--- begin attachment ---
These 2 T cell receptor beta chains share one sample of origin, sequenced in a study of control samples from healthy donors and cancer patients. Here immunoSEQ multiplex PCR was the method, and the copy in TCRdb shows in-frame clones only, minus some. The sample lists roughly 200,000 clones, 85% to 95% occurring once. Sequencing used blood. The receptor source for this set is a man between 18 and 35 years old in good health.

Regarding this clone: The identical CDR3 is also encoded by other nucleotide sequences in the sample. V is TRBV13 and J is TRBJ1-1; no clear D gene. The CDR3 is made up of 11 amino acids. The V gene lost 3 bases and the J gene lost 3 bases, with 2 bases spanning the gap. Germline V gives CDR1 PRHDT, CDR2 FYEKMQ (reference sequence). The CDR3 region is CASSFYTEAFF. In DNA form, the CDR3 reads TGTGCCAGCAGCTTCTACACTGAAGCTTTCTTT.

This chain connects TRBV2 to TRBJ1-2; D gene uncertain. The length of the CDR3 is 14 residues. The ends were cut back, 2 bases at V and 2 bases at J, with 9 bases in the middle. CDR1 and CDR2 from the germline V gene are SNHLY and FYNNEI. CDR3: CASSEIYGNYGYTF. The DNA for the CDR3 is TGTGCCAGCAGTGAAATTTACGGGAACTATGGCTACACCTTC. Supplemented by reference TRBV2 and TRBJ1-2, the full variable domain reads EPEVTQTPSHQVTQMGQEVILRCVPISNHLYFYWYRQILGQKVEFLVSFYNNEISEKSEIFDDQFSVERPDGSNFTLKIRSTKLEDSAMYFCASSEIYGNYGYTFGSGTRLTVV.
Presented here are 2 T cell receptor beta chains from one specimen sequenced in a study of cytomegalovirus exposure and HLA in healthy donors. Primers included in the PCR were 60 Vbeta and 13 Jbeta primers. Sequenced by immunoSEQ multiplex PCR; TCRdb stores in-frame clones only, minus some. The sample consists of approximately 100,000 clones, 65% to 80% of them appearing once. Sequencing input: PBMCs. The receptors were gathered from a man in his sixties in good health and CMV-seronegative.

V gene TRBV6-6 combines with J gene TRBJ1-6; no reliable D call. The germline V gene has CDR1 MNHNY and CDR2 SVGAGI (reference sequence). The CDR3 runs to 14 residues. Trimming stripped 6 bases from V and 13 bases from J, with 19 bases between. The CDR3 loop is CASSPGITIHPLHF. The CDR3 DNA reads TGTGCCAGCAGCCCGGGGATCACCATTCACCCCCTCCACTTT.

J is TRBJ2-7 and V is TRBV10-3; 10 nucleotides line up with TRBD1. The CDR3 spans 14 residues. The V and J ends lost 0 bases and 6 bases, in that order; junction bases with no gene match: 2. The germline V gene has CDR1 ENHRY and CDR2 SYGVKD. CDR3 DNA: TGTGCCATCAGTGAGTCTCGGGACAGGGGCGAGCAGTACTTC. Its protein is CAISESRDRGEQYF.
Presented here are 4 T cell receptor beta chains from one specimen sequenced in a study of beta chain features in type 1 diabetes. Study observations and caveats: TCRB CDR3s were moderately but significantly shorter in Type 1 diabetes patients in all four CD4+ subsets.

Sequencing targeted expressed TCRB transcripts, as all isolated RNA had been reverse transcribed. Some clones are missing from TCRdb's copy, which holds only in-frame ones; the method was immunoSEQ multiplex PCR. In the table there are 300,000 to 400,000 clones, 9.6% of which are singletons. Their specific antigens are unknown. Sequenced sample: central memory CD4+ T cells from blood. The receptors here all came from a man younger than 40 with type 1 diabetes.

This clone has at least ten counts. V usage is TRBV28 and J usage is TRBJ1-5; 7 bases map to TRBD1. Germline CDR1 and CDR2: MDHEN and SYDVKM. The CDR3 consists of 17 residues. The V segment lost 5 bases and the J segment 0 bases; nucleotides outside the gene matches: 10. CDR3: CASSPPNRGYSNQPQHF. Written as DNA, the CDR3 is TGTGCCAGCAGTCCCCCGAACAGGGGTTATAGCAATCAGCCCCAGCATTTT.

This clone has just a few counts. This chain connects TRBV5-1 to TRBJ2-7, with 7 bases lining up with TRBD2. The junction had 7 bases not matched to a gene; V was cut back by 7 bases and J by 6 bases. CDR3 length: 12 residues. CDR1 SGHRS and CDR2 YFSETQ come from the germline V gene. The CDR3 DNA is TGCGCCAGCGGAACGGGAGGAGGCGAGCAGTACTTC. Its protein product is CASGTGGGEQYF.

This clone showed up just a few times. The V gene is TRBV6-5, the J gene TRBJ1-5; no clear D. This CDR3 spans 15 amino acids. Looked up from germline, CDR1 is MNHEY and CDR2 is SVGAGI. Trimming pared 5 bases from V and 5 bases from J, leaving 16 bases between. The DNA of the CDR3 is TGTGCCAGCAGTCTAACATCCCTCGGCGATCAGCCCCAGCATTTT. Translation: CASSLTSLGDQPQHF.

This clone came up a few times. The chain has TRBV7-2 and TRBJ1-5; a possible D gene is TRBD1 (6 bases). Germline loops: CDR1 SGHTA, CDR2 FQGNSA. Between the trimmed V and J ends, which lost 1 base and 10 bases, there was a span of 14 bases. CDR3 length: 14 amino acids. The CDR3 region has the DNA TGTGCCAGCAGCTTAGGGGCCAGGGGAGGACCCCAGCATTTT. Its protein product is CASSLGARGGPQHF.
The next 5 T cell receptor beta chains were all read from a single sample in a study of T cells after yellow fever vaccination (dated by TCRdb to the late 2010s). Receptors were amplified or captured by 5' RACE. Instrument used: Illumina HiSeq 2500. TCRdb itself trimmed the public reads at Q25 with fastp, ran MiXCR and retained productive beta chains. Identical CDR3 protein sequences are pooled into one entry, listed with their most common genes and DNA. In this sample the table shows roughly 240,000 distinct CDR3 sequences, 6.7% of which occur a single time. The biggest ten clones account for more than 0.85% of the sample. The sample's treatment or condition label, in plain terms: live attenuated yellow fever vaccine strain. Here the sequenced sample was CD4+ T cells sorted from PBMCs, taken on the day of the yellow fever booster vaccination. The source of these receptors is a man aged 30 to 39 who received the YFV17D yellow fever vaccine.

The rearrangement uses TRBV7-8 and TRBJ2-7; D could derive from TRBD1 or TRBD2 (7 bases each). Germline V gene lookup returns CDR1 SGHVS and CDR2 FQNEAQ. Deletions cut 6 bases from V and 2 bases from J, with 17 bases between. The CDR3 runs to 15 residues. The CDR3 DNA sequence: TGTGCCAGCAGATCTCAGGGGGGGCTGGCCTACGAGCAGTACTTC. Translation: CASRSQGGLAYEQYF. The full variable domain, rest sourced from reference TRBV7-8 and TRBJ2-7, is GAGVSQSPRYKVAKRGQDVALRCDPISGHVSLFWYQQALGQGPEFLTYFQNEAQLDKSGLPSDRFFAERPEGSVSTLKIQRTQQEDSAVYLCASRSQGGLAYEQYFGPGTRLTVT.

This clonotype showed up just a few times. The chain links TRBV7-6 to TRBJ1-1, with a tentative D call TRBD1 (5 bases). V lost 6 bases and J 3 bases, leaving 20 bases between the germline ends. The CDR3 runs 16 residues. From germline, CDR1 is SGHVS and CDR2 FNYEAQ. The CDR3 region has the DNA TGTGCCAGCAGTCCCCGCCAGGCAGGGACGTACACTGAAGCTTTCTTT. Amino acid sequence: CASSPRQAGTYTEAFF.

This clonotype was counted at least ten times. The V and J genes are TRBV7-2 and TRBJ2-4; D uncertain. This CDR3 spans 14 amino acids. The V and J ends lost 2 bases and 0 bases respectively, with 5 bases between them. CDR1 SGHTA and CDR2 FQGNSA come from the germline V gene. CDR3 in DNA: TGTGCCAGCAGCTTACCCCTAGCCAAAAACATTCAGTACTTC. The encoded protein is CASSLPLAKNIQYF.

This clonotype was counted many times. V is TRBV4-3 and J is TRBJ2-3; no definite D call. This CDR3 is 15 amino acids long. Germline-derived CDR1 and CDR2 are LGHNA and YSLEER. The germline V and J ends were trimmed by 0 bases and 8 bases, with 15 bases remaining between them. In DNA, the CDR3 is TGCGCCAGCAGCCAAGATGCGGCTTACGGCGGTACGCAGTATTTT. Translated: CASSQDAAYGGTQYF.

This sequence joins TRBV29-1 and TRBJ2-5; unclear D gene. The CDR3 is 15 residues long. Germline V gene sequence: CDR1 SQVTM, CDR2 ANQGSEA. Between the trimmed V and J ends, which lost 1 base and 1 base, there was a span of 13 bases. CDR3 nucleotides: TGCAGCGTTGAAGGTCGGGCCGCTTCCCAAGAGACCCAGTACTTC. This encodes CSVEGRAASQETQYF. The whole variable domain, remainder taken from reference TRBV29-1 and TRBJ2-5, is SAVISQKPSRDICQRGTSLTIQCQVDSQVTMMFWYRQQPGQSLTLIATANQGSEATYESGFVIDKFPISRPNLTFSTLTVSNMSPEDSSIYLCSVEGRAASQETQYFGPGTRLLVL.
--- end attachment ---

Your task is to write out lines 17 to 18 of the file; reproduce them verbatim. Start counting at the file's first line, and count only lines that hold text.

This clonotype was counted many times. V is TRBV4-3 and J is TRBJ2-3; no definite D call. This CDR3 is 15 amino acids long. Germline-derived CDR1 and CDR2 are LGHNA and YSLEER. The germline V and J ends were trimmed by 0 bases and 8 bases, with 15 bases remaining between them. In DNA, the CDR3 is TGCGCCAGCAGCCAAGATGCGGCTTACGGCGGTACGCAGTATTTT. Translated: CASSQDAAYGGTQYF.

This sequence joins TRBV29-1 and TRBJ2-5; unclear D gene. The CDR3 is 15 residues long. Germline V gene sequence: CDR1 SQVTM, CDR2 ANQGSEA. Between the trimmed V and J ends, which lost 1 base and 1 base, there was a span of 13 bases. CDR3 nucleotides: TGCAGCGTTGAAGGTCGGGCCGCTTCCCAAGAGACCCAGTACTTC. This encodes CSVEGRAASQETQYF. The whole variable domain, remainder taken from reference TRBV29-1 and TRBJ2-5, is SAVISQKPSRDICQRGTSLTIQCQVDSQVTMMFWYRQQPGQSLTLIATANQGSEATYESGFVIDKFPISRPNLTFSTLTVSNMSPEDSSIYLCSVEGRAASQETQYFGPGTRLLVL.